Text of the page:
One of the themes of her work is the examination of the interaction between commonsense and scientific theories. She has published articles on personal identity as it relates to biomedical issues such as advance directives and the human microbiome. Dr. Gligorov is also interested in determinism and free will, and the implications of brain imaging technologies on mental privacy. She is one of the editors of the book The Human Microbiome: Ethical Legal, and Social Concerns (Oxford University Press, 2013).
Rosamond Rhodes, Nada Gligorov, Abraham Schwab. The Human Microbiome: Ethical, Legal, and Social Concerns (2013). Oxford University Press.
Gligorov, Nada, et al. (2013). Personal Identity: Our Microbes, Our Selves, in The Human Microbiome: Ethical, Legal and Social Concerns, eds: Rosamond Rhodes, Nada Gligorov, Abraham Schwab. Oxford University Press.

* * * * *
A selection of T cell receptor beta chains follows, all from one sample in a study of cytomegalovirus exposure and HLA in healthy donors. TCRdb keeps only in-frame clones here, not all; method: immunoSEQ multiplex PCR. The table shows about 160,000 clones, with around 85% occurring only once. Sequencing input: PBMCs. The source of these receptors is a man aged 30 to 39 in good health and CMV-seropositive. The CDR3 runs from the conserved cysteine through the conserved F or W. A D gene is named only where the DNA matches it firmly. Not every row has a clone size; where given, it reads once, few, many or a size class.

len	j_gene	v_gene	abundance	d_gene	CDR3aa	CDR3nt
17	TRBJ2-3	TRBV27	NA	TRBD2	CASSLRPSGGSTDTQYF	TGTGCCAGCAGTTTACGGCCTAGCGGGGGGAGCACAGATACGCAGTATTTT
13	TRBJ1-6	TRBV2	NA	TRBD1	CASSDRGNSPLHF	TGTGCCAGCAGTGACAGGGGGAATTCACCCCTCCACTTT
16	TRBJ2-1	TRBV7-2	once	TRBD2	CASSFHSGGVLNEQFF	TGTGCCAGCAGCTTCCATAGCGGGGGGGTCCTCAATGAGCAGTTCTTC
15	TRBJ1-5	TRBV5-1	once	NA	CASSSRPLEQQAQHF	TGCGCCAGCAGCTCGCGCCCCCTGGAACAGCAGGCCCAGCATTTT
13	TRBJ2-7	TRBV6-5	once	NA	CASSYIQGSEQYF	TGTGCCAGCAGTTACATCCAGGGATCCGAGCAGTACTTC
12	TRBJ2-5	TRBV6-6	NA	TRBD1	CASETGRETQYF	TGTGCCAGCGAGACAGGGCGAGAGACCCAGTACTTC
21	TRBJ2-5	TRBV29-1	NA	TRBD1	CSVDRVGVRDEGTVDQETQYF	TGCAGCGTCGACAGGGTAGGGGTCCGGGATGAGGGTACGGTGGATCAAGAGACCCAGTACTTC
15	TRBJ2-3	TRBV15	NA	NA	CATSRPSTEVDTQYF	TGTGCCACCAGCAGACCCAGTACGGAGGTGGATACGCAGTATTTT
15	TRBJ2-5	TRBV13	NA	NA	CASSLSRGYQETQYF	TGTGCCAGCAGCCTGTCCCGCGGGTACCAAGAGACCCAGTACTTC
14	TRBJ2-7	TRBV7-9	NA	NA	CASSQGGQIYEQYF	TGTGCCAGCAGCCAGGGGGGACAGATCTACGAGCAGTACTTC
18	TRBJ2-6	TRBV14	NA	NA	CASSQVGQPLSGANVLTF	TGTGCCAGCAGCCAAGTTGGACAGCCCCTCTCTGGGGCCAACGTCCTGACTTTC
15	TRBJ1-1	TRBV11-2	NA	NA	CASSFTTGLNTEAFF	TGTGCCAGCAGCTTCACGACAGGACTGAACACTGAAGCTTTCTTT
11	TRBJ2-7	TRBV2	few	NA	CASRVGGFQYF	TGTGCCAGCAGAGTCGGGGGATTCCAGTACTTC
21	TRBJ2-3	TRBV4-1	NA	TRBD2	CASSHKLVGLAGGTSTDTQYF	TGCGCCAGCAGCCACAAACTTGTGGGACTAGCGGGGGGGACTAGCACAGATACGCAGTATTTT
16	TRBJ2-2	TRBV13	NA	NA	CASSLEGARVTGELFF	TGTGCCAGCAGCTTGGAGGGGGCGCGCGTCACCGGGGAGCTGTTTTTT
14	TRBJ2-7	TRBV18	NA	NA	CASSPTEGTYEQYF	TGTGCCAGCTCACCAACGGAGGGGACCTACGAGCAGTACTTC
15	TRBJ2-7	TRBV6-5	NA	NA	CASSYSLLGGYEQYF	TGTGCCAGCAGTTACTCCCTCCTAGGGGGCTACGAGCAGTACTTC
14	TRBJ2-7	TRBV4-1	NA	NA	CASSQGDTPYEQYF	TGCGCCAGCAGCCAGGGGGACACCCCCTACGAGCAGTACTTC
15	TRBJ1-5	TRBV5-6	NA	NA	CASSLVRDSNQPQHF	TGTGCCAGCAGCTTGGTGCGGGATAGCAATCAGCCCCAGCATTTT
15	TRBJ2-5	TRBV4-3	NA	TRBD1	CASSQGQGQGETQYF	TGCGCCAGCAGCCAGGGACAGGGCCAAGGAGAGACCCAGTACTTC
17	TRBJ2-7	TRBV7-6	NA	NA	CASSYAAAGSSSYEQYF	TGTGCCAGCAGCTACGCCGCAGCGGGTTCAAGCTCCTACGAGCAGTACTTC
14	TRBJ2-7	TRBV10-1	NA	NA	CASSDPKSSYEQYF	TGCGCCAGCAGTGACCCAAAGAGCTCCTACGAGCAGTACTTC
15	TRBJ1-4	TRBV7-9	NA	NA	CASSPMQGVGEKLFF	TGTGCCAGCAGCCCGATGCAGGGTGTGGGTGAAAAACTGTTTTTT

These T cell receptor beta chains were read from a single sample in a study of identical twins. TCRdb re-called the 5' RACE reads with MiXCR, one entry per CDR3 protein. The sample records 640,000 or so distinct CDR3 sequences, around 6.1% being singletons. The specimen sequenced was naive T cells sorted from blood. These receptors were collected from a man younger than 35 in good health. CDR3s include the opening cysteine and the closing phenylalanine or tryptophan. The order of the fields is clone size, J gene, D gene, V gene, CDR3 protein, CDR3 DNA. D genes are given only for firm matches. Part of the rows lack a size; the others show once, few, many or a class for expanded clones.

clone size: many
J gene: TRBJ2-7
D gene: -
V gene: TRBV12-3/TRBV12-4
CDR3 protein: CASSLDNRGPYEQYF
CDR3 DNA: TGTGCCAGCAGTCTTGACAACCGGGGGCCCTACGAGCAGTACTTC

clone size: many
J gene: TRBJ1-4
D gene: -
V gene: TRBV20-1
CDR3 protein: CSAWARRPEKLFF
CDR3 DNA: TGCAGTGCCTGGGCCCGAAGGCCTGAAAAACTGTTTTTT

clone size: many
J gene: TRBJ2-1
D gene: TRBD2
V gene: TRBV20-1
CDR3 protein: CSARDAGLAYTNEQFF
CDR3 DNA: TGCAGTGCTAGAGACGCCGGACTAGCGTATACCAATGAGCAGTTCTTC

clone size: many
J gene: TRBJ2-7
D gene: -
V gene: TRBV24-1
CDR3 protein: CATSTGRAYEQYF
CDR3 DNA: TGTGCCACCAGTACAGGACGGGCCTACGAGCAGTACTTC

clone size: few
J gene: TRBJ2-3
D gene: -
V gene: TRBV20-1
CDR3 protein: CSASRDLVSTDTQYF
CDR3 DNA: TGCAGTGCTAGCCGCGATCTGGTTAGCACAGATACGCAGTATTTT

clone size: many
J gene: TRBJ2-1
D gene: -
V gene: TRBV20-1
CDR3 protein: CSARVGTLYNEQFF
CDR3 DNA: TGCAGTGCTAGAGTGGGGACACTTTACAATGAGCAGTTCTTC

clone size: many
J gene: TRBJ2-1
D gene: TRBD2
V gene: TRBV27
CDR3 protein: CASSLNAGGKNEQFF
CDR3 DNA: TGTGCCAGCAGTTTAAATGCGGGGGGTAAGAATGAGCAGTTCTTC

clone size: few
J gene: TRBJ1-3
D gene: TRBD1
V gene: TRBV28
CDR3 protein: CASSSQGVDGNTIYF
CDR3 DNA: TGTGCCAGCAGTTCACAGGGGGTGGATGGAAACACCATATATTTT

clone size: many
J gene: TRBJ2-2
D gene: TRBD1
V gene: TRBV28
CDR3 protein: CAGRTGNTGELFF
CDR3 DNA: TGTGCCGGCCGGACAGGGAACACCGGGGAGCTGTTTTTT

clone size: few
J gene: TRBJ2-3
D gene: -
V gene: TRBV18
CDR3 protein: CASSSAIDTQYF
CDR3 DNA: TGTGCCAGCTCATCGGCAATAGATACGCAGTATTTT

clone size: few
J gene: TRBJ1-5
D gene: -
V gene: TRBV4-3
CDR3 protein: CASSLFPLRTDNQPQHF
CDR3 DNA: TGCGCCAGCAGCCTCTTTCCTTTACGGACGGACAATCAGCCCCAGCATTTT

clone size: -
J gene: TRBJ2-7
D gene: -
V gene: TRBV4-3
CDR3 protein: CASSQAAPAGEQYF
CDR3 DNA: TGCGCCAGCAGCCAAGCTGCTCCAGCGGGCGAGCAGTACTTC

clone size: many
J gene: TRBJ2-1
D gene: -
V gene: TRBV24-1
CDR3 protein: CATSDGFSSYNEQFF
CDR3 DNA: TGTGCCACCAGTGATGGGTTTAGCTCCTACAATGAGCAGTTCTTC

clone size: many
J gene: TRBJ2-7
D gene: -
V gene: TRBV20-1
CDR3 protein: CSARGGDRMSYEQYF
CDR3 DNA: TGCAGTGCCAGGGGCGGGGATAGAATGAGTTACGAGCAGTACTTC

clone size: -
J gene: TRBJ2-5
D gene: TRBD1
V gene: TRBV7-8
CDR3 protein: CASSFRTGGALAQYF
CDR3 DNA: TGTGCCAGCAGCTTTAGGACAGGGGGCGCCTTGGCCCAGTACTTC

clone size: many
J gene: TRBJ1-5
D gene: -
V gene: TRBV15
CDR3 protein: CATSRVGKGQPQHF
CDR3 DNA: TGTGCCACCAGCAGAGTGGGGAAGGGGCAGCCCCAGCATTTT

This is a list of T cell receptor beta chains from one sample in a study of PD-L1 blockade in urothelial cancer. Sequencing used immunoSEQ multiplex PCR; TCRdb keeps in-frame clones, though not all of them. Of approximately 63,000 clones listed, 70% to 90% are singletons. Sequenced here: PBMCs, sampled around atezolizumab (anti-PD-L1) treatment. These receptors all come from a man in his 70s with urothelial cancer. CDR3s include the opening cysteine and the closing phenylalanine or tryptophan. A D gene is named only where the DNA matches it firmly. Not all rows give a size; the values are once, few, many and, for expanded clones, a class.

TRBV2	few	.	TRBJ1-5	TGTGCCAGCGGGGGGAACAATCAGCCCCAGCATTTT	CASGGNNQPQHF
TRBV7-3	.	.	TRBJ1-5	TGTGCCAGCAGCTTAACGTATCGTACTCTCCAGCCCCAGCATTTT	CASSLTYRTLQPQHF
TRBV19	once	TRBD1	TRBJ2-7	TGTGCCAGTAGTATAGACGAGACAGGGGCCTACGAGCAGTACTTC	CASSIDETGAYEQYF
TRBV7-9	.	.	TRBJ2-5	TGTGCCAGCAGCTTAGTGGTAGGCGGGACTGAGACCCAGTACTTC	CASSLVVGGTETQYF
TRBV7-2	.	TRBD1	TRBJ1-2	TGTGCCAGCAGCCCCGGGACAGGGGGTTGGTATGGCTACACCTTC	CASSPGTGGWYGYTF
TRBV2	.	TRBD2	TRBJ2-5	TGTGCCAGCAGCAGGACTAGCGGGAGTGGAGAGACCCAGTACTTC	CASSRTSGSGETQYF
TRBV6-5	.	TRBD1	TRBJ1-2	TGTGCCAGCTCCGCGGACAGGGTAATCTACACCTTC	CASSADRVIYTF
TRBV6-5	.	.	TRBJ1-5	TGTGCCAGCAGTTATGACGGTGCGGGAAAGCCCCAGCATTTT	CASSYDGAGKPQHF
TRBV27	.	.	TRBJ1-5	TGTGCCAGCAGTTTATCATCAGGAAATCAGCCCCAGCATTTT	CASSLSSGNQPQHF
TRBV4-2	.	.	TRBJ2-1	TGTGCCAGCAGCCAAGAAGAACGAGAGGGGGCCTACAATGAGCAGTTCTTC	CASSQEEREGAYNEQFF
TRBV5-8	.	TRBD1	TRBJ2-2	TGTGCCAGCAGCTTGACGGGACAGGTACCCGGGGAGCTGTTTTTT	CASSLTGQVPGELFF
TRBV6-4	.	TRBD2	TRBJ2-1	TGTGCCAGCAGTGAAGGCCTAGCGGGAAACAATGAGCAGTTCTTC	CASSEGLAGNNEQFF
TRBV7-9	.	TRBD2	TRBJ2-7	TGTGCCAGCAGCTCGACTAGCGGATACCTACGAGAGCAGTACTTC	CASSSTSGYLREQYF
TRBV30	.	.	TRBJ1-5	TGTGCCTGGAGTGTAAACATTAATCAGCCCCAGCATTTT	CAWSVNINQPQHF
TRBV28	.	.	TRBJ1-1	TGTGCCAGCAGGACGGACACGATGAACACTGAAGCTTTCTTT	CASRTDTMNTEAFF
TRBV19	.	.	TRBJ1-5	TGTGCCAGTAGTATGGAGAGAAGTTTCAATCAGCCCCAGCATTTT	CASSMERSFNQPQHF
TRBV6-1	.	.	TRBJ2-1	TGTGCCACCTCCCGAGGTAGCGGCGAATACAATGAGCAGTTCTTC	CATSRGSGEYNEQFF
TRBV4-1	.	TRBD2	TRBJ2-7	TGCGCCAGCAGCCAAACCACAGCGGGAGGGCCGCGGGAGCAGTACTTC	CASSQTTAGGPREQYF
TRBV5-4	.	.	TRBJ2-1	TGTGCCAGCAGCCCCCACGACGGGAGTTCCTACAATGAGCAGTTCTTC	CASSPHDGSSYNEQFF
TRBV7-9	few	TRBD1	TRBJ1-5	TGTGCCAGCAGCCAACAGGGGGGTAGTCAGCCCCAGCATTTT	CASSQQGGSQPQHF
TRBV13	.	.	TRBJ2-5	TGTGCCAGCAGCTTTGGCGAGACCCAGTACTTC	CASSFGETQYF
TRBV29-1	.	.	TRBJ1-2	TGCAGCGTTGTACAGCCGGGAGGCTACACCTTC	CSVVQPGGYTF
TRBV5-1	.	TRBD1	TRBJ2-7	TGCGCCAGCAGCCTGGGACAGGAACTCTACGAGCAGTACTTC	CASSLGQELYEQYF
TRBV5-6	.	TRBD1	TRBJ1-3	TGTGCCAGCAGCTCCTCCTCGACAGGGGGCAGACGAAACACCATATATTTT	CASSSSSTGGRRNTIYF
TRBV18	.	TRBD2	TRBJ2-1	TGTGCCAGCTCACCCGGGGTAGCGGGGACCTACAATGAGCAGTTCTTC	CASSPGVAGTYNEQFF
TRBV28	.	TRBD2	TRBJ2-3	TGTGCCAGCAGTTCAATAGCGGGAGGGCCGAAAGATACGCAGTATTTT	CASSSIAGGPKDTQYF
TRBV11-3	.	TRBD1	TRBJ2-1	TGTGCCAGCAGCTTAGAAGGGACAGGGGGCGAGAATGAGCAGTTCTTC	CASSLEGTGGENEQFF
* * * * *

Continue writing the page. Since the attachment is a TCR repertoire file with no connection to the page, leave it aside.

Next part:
Gligorov, Nada, et al. (2013). Privacy, Confidentiality, and New Ways of Knowing More, in The Human Microbiome: Ethical, Legal and Social Concerns, eds: Rosamond Rhodes, Nada Gligorov, Abraham Schwab. Oxford University Press.
Gligorov, Nada. (2012). Determinism and Advances in Neuroscience. American Medical Association Journal of Ethics, 14:489-493.
Gligorov, Nada and Vitrano, Christine. (2011). The Impact of Personal Identity on Advance Directives. Journal of Value Inquiry, 45(2):147-158.
The Ethics of Medical Enhancement: Should we Prescribe Stimulants to Improve Grades? Ethics and Humanism in Medicine Symposium, Jersey Shore University Medical Center, April 16, 2013.
Free will, Punishment, and Healthcare for Prisoners. The American Philosophical Association (Pacific Division), San Francisco, April 27-30, 2013.
Is Incorrigibility a Mental Feature? The New Jersey Regional Philosophical Association, November 10, 2012.
The Human Microbiome and Personal Identity. Issues in Medical Ethics, 23rd New York Regional Conference, Mount Sinai School of Medicine, October 12, 2012